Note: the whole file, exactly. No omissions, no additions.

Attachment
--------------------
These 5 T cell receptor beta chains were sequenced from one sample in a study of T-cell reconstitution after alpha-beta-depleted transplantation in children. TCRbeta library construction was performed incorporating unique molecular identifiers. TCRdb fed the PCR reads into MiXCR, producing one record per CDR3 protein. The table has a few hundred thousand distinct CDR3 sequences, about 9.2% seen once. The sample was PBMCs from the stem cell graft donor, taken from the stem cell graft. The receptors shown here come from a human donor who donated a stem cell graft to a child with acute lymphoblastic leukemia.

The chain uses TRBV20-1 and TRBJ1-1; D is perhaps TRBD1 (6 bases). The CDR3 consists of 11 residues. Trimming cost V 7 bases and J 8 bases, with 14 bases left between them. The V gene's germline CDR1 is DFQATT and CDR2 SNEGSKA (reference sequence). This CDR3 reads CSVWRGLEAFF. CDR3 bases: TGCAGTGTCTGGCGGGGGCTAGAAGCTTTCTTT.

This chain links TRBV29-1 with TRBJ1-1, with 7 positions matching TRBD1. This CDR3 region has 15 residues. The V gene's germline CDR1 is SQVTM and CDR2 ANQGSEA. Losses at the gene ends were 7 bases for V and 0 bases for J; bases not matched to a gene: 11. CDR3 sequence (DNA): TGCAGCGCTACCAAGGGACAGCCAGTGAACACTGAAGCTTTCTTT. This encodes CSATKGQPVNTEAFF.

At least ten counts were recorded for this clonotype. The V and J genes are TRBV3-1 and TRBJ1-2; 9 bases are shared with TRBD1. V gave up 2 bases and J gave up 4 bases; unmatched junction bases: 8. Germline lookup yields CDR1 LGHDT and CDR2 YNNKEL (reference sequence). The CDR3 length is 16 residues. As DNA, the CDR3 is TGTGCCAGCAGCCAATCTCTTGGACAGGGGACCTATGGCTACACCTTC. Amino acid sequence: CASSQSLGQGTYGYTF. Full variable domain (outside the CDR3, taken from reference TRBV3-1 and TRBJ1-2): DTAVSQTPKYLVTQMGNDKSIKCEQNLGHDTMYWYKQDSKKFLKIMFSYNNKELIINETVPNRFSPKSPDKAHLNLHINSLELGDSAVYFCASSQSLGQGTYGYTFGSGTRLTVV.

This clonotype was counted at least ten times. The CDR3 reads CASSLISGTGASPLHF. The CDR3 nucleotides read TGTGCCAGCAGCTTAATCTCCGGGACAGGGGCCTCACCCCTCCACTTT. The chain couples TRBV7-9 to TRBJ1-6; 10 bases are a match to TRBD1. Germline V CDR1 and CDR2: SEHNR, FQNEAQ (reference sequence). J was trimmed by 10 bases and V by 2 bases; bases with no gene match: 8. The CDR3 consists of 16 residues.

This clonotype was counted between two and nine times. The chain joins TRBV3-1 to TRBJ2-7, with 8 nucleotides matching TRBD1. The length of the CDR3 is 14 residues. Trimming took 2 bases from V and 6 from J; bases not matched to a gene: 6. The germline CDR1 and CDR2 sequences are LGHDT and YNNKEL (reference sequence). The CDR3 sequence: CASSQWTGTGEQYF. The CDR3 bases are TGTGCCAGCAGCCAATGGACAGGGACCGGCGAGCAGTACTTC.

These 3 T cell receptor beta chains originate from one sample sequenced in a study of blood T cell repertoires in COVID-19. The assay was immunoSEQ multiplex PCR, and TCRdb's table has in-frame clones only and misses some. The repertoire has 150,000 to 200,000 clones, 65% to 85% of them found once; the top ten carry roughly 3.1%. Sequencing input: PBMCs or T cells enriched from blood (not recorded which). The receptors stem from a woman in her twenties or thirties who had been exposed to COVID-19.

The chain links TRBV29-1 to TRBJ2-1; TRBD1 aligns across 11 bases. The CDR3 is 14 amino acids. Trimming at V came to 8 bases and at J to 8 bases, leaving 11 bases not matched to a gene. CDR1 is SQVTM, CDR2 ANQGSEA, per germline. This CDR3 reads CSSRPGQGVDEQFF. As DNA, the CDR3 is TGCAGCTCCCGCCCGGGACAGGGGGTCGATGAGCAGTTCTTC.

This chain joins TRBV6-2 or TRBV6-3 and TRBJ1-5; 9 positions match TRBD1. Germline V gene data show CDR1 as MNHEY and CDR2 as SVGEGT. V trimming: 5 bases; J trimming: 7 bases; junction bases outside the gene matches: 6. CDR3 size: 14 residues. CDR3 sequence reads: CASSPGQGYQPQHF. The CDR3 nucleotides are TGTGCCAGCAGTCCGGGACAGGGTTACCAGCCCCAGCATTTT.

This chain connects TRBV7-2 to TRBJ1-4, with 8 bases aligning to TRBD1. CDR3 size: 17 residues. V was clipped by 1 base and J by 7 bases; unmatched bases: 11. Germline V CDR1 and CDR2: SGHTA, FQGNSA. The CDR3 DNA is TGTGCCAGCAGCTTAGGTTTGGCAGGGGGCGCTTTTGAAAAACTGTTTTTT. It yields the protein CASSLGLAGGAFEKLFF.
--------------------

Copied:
These 5 T cell receptor beta chains were sequenced from one sample in a study of T-cell reconstitution after alpha-beta-depleted transplantation in children. TCRbeta library construction was performed incorporating unique molecular identifiers. TCRdb fed the PCR reads into MiXCR, producing one record per CDR3 protein. The table has a few hundred thousand distinct CDR3 sequences, about 9.2% seen once. The sample was PBMCs from the stem cell graft donor, taken from the stem cell graft. The receptors shown here come from a human donor who donated a stem cell graft to a child with acute lymphoblastic leukemia.

The chain uses TRBV20-1 and TRBJ1-1; D is perhaps TRBD1 (6 bases). The CDR3 consists of 11 residues. Trimming cost V 7 bases and J 8 bases, with 14 bases left between them. The V gene's germline CDR1 is DFQATT and CDR2 SNEGSKA (reference sequence). This CDR3 reads CSVWRGLEAFF. CDR3 bases: TGCAGTGTCTGGCGGGGGCTAGAAGCTTTCTTT.

This chain links TRBV29-1 with TRBJ1-1, with 7 positions matching TRBD1. This CDR3 region has 15 residues. The V gene's germline CDR1 is SQVTM and CDR2 ANQGSEA. Losses at the gene ends were 7 bases for V and 0 bases for J; bases not matched to a gene: 11. CDR3 sequence (DNA): TGCAGCGCTACCAAGGGACAGCCAGTGAACACTGAAGCTTTCTTT. This encodes CSATKGQPVNTEAFF.

At least ten counts were recorded for this clonotype. The V and J genes are TRBV3-1 and TRBJ1-2; 9 bases are shared with TRBD1. V gave up 2 bases and J gave up 4 bases; unmatched junction bases: 8. Germline lookup yields CDR1 LGHDT and CDR2 YNNKEL (reference sequence). The CDR3 length is 16 residues. As DNA, the CDR3 is TGTGCCAGCAGCCAATCTCTTGGACAGGGGACCTATGGCTACACCTTC. Amino acid sequence: CASSQSLGQGTYGYTF. Full variable domain (outside the CDR3, taken from reference TRBV3-1 and TRBJ1-2): DTAVSQTPKYLVTQMGNDKSIKCEQNLGHDTMYWYKQDSKKFLKIMFSYNNKELIINETVPNRFSPKSPDKAHLNLHINSLELGDSAVYFCASSQSLGQGTYGYTFGSGTRLTVV.

This clonotype was counted at least ten times. The CDR3 reads CASSLISGTGASPLHF. The CDR3 nucleotides read TGTGCCAGCAGCTTAATCTCCGGGACAGGGGCCTCACCCCTCCACTTT. The chain couples TRBV7-9 to TRBJ1-6; 10 bases are a match to TRBD1. Germline V CDR1 and CDR2: SEHNR, FQNEAQ (reference sequence). J was trimmed by 10 bases and V by 2 bases; bases with no gene match: 8. The CDR3 consists of 16 residues.

This clonotype was counted between two and nine times. The chain joins TRBV3-1 to TRBJ2-7, with 8 nucleotides matching TRBD1. The length of the CDR3 is 14 residues. Trimming took 2 bases from V and 6 from J; bases not matched to a gene: 6. The germline CDR1 and CDR2 sequences are LGHDT and YNNKEL (reference sequence). The CDR3 sequence: CASSQWTGTGEQYF. The CDR3 bases are TGTGCCAGCAGCCAATGGACAGGGACCGGCGAGCAGTACTTC.

These 3 T cell receptor beta chains originate from one sample sequenced in a study of blood T cell repertoires in COVID-19. The assay was immunoSEQ multiplex PCR, and TCRdb's table has in-frame clones only and misses some. The repertoire has 150,000 to 200,000 clones, 65% to 85% of them found once; the top ten carry roughly 3.1%. Sequencing input: PBMCs or T cells enriched from blood (not recorded which). The receptors stem from a woman in her twenties or thirties who had been exposed to COVID-19.

The chain links TRBV29-1 to TRBJ2-1; TRBD1 aligns across 11 bases. The CDR3 is 14 amino acids. Trimming at V came to 8 bases and at J to 8 bases, leaving 11 bases not matched to a gene. CDR1 is SQVTM, CDR2 ANQGSEA, per germline. This CDR3 reads CSSRPGQGVDEQFF. As DNA, the CDR3 is TGCAGCTCCCGCCCGGGACAGGGGGTCGATGAGCAGTTCTTC.

This chain joins TRBV6-2 or TRBV6-3 and TRBJ1-5; 9 positions match TRBD1. Germline V gene data show CDR1 as MNHEY and CDR2 as SVGEGT. V trimming: 5 bases; J trimming: 7 bases; junction bases outside the gene matches: 6. CDR3 size: 14 residues. CDR3 sequence reads: CASSPGQGYQPQHF. The CDR3 nucleotides are TGTGCCAGCAGTCCGGGACAGGGTTACCAGCCCCAGCATTTT.

This chain connects TRBV7-2 to TRBJ1-4, with 8 bases aligning to TRBD1. CDR3 size: 17 residues. V was clipped by 1 base and J by 7 bases; unmatched bases: 11. Germline V CDR1 and CDR2: SGHTA, FQGNSA. The CDR3 DNA is TGTGCCAGCAGCTTAGGTTTGGCAGGGGGCGCTTTTGAAAAACTGTTTTTT. It yields the protein CASSLGLAGGAFEKLFF.